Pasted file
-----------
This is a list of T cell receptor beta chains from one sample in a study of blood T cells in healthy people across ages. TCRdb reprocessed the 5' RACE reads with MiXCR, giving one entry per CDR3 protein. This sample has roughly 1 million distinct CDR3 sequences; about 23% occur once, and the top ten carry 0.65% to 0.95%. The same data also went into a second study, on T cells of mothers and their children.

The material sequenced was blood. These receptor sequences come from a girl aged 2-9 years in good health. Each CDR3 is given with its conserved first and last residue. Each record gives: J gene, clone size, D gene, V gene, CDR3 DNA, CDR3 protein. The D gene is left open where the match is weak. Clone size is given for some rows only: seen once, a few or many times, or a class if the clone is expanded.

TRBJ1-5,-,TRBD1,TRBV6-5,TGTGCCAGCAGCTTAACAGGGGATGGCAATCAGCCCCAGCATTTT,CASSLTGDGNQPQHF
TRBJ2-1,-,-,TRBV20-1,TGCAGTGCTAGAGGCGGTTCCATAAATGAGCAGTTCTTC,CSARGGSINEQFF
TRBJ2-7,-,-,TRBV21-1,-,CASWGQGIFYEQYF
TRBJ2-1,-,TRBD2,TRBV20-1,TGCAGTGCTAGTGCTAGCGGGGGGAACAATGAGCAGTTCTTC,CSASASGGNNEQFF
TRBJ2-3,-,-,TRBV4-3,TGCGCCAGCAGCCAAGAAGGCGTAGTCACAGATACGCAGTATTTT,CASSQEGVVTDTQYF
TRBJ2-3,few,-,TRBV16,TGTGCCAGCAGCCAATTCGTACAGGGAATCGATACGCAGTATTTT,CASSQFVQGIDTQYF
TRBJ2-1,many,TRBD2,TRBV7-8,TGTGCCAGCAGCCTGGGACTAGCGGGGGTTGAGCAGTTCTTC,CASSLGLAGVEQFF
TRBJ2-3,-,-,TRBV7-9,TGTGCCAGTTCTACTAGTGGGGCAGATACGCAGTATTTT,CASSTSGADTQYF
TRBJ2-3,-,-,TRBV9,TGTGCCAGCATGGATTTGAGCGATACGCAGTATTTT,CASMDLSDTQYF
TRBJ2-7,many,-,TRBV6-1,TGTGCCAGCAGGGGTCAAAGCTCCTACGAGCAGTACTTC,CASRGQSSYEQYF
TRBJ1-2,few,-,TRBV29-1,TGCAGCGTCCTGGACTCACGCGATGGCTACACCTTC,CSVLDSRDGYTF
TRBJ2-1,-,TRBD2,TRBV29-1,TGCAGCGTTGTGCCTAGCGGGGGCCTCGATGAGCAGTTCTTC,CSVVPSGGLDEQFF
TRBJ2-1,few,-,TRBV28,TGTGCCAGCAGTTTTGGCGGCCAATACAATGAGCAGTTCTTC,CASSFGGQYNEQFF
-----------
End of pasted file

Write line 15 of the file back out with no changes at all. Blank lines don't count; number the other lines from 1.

TRBJ2-1,few,-,TRBV28,TGTGCCAGCAGTTTTGGCGGCCAATACAATGAGCAGTTCTTC,CASSFGGQYNEQFF